Content Continues Below

Recently, Nintendo revealed two new features for its upcoming multiplayer shooter Splatoon 2: a spectator mode and wired LAN battles. At a glance, these appear to be just a couple more friendly features for the upcoming title, ones that had a slight bent towards more local gameplay with friends. But to anybody aware of the first title’s eSports scene and its struggles, this was a huge step forward, one that will allow for both the easier hosting of local tournaments and a much simpler way of casting them.

Were this an isolated incident, it could perhaps be construed as the Big N throwing the Splatoon community a bone, acknowledging that the first game was erroneously missing such features. But combined with the arena at the end of the Switch reveal, the company’s continued sponsorship of Smash Bros. tournaments, and NoA’s frequent support and attendance of such events suggest a greater shift – that Nintendo is moving to support and focus on the realm of eSports more and more. But why is that significant? Let’s break it down.

Uneasy times

The history of competing with video games goes back to the foundations of the gaming industry itself – how many people competed for high scores in arcade games, back in the day? The idea of “eSports” – that is, an industry based on and built around the competitive playing of video games – has a more nebulous origin point. Fighting game tournaments have been running for well over 20 years, ever since the advent of Street Fighter II, but in terms of cultural and economic impact many would say the first proper eSport was StarCraft: Brood War back in the early 2000s. While less pronounced in the Americas, the game’s scene in South Korea fundamentally changed the gaming culture forever within the country, as entire establishments – both physical and economic – became dedicated to the RTS. Brood War’s impact may have come a decade and a half ago, but the glitz and glamour of eSports today really began with the rise of MOBAs in the past five years or so – League of Legends, Dota 2 and so on. Their ascent came with a lot of the money and packed stadiums that venture capitalists fantasize of when they think “eSports”.

Nintendo’s part during these times was hardly pronounced. Until recently, there was only a single series that was really popular from a competitive perspective: Smash Bros. Mario Kart (and the plumber’s other sports escapades) had too much randomness to be deemed true contests of skill, F-Zero lacked popularity and watchability, and there wasn’t really any other franchise that could be construed as having intense and deep competitive multiplayer. (Offerings like Metroid Prime 2’s multiplayer were fairly lacking.)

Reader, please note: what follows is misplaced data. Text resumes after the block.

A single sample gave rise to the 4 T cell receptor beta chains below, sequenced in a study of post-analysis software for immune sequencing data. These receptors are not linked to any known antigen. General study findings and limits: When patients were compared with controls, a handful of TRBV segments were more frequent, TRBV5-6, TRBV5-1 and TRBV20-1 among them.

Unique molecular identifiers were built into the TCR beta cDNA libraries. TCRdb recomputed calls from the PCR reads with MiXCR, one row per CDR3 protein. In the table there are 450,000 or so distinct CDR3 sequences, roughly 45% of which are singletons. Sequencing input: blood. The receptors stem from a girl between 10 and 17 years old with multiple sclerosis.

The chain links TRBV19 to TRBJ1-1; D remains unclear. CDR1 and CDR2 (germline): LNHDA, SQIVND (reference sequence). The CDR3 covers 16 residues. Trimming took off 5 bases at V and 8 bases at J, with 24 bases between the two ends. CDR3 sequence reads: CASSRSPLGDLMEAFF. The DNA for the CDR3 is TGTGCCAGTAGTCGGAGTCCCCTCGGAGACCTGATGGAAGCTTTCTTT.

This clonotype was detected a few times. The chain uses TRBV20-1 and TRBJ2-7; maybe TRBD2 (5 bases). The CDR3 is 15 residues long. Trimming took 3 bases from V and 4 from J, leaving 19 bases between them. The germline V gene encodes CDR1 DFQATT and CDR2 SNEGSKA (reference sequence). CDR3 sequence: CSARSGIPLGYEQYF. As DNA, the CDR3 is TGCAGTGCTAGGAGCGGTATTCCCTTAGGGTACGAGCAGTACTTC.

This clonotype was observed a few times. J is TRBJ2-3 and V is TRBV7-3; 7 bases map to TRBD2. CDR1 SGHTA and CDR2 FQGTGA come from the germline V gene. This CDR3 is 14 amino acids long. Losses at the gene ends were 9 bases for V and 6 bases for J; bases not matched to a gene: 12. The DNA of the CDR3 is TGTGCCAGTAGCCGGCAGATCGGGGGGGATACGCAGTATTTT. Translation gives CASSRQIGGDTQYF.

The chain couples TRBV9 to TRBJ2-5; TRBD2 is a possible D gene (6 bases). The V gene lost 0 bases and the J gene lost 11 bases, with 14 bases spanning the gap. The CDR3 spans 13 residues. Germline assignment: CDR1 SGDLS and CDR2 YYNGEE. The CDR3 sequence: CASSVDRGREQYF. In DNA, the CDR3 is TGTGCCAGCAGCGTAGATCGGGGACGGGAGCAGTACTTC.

Thus, for over a decade after the rough genesis of eSports, Smash (particularly Melee) was Nintendo’s sole offering in the realm – and as anyone knowledgeable of Smash’s competitive history will tell you, it was a tenuous relationship. Much of Smash’s direction and goals were a product of the series’ creator, Masahiro Sakurai, who desired a fighting game that everybody could easily enjoy. Sakurai is often misconstrued as disliking or outright hating the competitive scene of Smash – in reality, he simply prefers it act as a more casual friendly game before a strictly hardcore one, which was an attitude that would hold greater ramifications in later years.

Melee is often called a “happy accident.” The game’s competitive play, techniques and overall feel were the product of several exploits in the physics engine – some known by the dev team during development, some not. Regardless of developer intent and knowledge, the early to mid 2000s were a bountiful time in Melee’s competitive play, as the game had a significant presence at MLG circuits and other player-hosted tournaments, culminating with Melee’s spot at EVO 2007. (There was a Brawl tournament there as well the following year, but most deign not to remember that one – for good reason.) In an era without patches or online streaming, Nintendo remained neutral in regards to all this, allowing the tournaments to proceed without intervention but also not throwing any support their way.